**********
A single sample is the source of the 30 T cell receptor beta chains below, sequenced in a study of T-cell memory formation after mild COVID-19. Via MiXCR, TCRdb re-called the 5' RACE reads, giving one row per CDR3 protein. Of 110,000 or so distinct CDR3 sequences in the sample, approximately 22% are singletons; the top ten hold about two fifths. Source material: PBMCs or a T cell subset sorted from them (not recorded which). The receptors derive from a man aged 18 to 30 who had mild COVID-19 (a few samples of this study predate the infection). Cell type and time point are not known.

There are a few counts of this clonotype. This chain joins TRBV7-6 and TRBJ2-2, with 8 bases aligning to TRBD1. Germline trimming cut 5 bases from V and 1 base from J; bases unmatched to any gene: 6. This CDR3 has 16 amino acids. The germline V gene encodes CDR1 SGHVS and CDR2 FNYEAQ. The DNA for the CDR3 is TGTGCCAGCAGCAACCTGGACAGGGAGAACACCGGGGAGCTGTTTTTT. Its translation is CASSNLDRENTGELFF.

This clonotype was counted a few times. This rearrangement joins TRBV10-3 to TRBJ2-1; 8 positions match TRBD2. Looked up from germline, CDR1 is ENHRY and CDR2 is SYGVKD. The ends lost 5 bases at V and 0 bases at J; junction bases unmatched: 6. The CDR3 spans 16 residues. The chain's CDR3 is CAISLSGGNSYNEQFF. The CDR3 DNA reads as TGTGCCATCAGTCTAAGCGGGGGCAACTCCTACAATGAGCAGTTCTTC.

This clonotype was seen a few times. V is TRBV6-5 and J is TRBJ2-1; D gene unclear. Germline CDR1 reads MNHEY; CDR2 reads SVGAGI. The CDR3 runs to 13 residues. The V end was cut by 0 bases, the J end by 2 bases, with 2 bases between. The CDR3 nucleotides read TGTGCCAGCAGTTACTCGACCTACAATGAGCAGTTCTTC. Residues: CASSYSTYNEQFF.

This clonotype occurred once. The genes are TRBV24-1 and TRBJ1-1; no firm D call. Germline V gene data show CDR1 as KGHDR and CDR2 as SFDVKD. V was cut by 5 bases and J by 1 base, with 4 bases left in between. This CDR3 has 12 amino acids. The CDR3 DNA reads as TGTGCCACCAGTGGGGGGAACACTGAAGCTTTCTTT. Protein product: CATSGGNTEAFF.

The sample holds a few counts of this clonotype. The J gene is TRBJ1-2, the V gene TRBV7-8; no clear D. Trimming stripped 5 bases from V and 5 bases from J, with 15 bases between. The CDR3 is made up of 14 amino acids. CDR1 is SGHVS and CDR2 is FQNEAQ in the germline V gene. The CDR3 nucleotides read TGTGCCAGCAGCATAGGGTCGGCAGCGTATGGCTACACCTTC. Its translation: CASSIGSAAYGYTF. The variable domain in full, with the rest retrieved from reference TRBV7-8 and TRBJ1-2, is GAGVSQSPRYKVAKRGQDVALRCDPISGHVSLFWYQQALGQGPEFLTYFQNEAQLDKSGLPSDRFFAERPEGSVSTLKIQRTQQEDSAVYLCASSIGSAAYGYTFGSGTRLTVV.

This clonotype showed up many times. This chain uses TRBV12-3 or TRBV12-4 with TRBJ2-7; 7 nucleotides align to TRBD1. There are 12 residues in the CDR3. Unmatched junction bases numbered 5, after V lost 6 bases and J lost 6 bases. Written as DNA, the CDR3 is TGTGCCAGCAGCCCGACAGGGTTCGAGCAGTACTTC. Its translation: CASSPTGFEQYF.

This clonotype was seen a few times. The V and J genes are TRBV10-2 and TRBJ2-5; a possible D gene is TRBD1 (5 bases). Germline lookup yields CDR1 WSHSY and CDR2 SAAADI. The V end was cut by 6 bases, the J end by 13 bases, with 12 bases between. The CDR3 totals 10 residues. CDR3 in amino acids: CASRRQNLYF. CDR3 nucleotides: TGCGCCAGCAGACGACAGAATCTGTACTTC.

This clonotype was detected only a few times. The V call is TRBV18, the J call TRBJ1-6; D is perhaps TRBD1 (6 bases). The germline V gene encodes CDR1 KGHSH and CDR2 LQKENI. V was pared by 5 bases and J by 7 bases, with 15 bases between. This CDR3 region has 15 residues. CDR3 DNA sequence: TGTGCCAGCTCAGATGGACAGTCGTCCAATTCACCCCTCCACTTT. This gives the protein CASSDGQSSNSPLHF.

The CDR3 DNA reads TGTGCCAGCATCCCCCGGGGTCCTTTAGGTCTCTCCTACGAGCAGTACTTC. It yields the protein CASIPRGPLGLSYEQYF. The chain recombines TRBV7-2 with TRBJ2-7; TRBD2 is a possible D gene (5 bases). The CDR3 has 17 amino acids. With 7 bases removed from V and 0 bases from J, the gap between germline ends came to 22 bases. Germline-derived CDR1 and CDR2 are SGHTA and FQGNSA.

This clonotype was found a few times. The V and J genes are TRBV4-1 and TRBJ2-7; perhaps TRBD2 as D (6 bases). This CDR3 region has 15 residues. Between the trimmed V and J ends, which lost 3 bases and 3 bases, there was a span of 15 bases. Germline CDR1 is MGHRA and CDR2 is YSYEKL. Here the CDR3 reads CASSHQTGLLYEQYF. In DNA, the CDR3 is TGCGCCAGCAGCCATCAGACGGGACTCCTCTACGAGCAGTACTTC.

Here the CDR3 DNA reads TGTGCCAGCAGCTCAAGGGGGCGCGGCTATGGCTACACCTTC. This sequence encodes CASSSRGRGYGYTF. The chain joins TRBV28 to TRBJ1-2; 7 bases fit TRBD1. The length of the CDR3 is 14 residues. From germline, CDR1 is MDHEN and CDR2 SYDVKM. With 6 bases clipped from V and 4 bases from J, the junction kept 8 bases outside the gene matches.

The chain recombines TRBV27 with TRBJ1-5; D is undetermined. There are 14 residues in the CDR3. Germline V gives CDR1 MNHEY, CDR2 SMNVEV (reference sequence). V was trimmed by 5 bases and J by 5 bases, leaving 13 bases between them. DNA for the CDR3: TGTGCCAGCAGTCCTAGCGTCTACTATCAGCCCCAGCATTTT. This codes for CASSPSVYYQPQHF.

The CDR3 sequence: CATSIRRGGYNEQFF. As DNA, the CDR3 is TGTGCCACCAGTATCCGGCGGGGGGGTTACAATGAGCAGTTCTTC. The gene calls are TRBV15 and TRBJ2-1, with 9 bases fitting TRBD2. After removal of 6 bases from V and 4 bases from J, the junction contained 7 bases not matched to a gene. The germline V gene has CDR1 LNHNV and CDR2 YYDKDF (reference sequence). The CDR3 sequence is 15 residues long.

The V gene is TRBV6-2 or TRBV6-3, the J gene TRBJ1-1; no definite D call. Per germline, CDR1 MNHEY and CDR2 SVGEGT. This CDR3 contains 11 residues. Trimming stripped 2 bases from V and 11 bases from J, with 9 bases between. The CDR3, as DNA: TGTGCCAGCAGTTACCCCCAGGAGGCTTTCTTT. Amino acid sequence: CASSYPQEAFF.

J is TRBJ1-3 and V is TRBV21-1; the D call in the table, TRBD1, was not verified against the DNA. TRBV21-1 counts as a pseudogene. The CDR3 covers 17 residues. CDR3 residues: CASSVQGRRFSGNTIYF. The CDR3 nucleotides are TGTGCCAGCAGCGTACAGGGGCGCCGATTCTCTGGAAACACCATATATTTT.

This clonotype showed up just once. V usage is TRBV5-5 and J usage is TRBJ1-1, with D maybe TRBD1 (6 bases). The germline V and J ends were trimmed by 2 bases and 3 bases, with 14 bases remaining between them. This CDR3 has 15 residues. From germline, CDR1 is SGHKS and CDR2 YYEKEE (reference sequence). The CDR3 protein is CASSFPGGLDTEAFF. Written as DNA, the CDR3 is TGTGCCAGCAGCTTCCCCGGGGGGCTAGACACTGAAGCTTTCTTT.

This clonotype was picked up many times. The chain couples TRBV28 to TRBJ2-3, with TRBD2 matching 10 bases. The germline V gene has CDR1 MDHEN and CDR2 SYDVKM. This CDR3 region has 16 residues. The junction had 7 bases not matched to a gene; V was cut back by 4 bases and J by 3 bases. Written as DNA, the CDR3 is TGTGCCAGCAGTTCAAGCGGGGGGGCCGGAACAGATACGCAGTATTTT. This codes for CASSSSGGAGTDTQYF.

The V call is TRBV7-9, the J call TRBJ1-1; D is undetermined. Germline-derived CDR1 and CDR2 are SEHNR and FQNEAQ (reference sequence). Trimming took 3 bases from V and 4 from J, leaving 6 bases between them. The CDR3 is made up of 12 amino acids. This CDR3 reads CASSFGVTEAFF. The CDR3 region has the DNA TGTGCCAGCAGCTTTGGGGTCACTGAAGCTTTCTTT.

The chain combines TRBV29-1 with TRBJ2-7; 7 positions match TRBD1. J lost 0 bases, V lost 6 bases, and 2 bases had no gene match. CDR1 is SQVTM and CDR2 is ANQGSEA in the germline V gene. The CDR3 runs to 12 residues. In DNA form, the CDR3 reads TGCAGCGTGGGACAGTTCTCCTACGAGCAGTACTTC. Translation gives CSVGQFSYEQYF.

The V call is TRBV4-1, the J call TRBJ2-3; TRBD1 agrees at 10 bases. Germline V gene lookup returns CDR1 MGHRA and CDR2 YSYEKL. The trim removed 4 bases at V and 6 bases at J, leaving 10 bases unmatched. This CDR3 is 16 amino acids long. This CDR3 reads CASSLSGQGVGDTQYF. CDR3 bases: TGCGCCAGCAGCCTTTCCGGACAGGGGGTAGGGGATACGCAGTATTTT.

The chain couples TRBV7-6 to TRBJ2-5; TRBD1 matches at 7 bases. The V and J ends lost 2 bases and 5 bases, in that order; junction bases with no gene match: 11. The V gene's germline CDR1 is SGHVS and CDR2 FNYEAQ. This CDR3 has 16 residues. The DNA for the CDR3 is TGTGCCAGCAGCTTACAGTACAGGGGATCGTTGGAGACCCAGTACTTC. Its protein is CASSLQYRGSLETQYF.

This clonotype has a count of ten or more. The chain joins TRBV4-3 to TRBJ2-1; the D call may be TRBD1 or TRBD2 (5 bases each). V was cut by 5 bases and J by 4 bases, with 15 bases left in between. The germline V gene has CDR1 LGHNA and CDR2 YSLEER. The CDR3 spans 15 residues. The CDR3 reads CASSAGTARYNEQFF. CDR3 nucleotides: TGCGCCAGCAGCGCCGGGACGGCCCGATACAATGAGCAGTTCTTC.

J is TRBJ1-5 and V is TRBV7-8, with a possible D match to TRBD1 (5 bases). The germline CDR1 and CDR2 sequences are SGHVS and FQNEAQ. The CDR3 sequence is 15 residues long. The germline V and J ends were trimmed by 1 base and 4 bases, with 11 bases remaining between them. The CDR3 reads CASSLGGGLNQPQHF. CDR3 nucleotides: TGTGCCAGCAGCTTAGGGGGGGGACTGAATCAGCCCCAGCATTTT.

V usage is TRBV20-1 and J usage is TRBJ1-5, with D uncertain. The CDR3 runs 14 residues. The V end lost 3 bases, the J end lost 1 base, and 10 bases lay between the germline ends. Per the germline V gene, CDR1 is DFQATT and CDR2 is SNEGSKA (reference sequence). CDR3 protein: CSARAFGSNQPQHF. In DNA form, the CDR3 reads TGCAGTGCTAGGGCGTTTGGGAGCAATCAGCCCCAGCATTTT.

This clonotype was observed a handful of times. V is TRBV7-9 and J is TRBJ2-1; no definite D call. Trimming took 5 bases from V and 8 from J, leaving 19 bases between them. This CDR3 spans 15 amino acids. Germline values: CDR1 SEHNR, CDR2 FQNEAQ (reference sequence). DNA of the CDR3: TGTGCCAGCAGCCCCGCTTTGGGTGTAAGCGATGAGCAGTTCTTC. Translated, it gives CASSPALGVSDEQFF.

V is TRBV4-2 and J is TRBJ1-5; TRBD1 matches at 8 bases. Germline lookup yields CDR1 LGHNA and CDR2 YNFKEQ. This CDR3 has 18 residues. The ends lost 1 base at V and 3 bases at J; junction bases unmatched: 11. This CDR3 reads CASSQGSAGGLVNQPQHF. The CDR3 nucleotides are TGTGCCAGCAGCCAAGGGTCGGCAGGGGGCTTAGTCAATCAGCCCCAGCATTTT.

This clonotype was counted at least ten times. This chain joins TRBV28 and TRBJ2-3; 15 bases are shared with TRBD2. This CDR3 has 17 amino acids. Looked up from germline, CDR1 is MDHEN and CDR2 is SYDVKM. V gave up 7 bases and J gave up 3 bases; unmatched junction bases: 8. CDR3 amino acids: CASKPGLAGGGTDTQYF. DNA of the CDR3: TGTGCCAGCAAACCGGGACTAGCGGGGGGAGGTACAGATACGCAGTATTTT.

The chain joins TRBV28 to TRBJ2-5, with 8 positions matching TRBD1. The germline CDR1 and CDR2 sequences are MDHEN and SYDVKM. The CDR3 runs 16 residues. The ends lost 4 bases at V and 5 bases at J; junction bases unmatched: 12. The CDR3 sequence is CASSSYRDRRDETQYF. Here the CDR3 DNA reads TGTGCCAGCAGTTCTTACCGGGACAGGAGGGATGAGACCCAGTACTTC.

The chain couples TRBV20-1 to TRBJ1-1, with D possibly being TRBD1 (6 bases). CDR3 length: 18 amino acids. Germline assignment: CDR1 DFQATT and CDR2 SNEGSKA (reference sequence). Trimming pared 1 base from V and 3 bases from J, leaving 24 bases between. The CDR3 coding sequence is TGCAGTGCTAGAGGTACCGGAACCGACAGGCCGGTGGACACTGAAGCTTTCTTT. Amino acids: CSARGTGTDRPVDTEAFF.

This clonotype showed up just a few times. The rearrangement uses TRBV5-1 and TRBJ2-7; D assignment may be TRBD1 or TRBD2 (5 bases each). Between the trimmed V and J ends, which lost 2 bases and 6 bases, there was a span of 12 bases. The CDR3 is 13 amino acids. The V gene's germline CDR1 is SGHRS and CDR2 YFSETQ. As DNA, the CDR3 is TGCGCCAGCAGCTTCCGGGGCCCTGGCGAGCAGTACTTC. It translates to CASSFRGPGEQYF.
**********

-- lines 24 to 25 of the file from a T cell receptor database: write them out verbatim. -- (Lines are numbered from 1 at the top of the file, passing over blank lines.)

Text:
J is TRBJ1-5 and V is TRBV7-8, with a possible D match to TRBD1 (5 bases). The germline CDR1 and CDR2 sequences are SGHVS and FQNEAQ. The CDR3 sequence is 15 residues long. The germline V and J ends were trimmed by 1 base and 4 bases, with 11 bases remaining between them. The CDR3 reads CASSLGGGLNQPQHF. CDR3 nucleotides: TGTGCCAGCAGCTTAGGGGGGGGACTGAATCAGCCCCAGCATTTT.

V usage is TRBV20-1 and J usage is TRBJ1-5, with D uncertain. The CDR3 runs 14 residues. The V end lost 3 bases, the J end lost 1 base, and 10 bases lay between the germline ends. Per the germline V gene, CDR1 is DFQATT and CDR2 is SNEGSKA (reference sequence). CDR3 protein: CSARAFGSNQPQHF. In DNA form, the CDR3 reads TGCAGTGCTAGGGCGTTTGGGAGCAATCAGCCCCAGCATTTT.